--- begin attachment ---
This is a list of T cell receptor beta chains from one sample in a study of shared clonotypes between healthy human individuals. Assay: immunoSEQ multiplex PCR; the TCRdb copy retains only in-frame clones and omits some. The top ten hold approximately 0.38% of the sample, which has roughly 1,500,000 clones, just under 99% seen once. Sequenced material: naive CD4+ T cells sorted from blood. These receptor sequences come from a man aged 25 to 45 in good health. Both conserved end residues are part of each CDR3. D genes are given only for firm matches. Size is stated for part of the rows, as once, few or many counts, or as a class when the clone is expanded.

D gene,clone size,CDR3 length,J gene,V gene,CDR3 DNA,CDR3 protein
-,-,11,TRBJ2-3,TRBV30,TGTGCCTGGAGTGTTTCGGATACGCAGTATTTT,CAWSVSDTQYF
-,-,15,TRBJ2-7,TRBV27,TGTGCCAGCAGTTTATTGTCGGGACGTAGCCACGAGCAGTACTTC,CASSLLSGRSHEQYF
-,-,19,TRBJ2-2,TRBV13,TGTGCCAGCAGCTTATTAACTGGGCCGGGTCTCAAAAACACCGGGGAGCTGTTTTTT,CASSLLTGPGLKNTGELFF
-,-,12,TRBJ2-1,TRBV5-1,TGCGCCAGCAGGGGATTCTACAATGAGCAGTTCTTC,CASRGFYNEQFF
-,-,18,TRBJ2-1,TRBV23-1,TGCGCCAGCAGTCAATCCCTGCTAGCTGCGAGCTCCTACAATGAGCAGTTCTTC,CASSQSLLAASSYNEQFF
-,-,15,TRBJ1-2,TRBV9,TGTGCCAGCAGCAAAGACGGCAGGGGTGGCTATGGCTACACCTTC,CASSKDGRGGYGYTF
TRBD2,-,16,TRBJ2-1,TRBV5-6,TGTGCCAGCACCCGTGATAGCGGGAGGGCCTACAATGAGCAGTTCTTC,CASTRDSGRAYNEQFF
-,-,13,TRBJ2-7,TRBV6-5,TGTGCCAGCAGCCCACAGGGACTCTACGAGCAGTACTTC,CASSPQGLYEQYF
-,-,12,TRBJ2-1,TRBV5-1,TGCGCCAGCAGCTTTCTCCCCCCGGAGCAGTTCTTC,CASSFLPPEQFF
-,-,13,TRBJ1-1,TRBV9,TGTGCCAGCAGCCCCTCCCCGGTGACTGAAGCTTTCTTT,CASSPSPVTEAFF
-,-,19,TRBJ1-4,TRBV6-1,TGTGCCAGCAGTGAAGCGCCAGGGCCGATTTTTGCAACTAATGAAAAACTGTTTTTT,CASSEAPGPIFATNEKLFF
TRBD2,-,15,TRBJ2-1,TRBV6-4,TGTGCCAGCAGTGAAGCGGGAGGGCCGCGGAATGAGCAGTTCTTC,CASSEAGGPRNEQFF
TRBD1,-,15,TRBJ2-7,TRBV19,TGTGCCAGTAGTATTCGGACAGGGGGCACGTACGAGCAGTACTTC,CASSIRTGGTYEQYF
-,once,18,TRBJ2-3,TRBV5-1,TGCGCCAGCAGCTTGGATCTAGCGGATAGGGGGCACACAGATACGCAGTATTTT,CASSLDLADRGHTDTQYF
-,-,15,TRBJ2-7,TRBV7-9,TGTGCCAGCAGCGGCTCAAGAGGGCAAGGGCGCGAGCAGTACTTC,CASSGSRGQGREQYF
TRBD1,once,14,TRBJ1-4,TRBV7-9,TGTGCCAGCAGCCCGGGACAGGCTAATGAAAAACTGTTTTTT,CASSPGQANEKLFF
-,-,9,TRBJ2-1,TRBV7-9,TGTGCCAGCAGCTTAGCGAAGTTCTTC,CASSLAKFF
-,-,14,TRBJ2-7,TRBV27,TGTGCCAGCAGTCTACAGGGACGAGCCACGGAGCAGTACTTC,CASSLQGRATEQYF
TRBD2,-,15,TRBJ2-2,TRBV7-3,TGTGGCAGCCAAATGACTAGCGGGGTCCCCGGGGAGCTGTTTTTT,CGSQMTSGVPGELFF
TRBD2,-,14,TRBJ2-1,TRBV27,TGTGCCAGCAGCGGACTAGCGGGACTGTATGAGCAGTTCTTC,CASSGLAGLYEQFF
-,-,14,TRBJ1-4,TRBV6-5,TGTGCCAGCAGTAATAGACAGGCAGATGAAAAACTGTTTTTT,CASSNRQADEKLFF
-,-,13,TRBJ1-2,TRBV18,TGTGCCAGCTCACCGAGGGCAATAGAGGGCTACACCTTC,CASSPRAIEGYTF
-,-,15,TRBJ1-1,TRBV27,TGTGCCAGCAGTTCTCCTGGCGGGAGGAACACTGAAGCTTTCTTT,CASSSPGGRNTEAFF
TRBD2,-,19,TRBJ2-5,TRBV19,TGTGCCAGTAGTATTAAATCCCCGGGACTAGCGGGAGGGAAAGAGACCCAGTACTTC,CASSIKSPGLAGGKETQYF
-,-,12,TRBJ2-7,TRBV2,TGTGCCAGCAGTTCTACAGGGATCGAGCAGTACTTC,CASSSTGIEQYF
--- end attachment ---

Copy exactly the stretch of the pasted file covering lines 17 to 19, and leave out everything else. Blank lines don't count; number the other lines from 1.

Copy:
-,-,15,TRBJ2-7,TRBV7-9,TGTGCCAGCAGCGGCTCAAGAGGGCAAGGGCGCGAGCAGTACTTC,CASSGSRGQGREQYF
TRBD1,once,14,TRBJ1-4,TRBV7-9,TGTGCCAGCAGCCCGGGACAGGCTAATGAAAAACTGTTTTTT,CASSPGQANEKLFF
-,-,9,TRBJ2-1,TRBV7-9,TGTGCCAGCAGCTTAGCGAAGTTCTTC,CASSLAKFF